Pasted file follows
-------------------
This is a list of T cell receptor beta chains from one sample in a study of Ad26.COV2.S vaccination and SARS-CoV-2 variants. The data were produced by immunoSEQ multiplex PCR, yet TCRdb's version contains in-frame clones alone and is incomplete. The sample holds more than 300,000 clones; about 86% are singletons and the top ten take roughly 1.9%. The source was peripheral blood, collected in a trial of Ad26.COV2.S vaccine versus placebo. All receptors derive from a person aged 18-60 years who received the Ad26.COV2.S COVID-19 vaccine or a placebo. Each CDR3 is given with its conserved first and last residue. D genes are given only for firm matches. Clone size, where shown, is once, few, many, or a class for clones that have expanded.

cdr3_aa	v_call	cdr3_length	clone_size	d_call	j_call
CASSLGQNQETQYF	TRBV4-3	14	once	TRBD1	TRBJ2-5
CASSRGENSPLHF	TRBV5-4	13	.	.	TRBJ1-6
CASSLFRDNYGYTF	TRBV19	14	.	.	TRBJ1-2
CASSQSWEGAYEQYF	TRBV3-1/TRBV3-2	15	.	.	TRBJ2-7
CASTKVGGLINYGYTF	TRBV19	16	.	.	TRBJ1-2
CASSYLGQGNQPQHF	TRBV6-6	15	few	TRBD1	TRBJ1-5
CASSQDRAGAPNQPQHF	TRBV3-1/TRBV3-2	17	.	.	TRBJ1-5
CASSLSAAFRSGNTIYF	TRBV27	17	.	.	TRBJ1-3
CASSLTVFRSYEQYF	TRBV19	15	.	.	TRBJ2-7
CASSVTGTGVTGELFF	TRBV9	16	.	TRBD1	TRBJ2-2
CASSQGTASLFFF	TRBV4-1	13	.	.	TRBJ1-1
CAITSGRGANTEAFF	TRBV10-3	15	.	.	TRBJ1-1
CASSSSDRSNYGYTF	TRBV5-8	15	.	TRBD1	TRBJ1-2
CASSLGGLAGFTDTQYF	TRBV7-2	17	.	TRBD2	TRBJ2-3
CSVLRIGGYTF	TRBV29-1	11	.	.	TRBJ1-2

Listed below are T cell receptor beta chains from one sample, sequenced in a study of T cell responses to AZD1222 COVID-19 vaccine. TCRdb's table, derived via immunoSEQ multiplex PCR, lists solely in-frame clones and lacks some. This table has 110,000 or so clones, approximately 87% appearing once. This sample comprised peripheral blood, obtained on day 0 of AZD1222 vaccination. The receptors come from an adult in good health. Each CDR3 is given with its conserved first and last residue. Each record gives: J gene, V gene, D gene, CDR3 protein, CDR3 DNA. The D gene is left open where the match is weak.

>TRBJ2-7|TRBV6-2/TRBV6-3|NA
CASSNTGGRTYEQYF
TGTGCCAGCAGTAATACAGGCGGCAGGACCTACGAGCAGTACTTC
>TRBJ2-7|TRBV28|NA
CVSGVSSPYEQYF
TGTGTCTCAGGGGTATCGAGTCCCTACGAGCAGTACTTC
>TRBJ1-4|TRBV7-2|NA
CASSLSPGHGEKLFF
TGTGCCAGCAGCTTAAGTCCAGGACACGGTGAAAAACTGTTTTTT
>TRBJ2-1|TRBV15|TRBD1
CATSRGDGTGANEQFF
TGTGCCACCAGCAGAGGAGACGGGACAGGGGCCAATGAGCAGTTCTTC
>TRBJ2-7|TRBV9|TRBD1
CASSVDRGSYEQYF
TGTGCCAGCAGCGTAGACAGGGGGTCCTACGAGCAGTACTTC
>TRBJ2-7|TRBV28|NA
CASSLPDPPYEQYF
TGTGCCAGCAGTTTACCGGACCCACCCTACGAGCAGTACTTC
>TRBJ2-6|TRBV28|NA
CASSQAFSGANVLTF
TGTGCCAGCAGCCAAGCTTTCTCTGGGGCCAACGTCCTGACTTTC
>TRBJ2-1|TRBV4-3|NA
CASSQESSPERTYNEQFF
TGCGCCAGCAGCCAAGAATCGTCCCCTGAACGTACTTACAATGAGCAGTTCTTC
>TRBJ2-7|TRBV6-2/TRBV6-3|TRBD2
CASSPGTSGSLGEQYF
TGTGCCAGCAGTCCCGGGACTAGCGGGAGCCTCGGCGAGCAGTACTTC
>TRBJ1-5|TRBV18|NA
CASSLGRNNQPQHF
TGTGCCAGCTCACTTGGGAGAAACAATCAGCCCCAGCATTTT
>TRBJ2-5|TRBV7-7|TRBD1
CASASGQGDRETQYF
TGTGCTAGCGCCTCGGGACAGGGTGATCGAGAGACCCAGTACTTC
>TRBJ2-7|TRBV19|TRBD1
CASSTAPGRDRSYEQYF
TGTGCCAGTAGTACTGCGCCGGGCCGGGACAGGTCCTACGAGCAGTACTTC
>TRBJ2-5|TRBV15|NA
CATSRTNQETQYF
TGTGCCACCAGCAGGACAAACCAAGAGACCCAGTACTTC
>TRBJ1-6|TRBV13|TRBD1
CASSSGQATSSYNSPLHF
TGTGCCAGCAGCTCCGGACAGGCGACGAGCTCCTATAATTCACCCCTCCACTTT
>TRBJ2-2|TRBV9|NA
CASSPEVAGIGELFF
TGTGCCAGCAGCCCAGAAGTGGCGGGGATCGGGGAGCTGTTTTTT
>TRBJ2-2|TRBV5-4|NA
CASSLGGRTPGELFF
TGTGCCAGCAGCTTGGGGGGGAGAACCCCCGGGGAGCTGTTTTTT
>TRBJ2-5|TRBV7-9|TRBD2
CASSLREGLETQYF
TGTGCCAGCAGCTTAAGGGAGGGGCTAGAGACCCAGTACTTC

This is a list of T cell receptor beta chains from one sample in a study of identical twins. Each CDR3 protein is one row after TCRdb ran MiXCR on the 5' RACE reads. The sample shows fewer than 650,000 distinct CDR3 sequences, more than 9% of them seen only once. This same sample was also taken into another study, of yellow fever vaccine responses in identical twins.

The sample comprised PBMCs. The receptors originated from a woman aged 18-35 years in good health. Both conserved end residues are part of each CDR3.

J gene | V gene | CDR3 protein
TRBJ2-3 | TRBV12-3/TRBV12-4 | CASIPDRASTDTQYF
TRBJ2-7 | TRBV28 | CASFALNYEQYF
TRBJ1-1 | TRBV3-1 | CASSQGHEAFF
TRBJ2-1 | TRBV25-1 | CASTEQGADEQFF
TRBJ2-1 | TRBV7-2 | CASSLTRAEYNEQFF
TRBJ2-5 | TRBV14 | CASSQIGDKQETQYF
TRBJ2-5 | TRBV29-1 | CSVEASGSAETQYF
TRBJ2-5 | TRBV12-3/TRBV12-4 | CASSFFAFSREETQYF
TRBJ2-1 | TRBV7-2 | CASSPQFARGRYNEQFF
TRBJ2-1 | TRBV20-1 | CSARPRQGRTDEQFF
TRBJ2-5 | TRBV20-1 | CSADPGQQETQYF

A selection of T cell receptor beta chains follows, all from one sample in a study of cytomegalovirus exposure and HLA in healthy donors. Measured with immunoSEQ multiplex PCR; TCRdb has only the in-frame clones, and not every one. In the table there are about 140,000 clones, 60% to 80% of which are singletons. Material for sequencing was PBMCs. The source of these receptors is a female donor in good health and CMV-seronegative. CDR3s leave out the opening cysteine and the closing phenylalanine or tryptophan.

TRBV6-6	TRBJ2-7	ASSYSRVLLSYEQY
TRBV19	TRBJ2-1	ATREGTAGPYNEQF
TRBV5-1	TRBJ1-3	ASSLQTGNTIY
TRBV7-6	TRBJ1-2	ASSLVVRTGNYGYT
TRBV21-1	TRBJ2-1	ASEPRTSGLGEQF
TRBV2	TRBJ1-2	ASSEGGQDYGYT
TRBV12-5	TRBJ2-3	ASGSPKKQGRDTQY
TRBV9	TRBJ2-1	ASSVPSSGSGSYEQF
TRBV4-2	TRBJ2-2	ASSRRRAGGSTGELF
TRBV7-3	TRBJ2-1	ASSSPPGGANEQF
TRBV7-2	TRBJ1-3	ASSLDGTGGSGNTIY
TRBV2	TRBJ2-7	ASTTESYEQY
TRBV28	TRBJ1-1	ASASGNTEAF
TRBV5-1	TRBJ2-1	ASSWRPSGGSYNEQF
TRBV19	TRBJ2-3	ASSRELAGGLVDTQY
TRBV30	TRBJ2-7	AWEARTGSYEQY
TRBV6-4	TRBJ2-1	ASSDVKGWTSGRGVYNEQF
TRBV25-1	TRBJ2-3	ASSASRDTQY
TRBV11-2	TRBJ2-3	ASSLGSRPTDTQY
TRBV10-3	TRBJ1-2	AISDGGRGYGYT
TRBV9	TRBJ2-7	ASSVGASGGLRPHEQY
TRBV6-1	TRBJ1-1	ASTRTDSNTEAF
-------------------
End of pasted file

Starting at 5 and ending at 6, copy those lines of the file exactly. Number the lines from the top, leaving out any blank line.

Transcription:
CASSLFRDNYGYTF	TRBV19	14	.	.	TRBJ1-2
CASSQSWEGAYEQYF	TRBV3-1/TRBV3-2	15	.	.	TRBJ2-7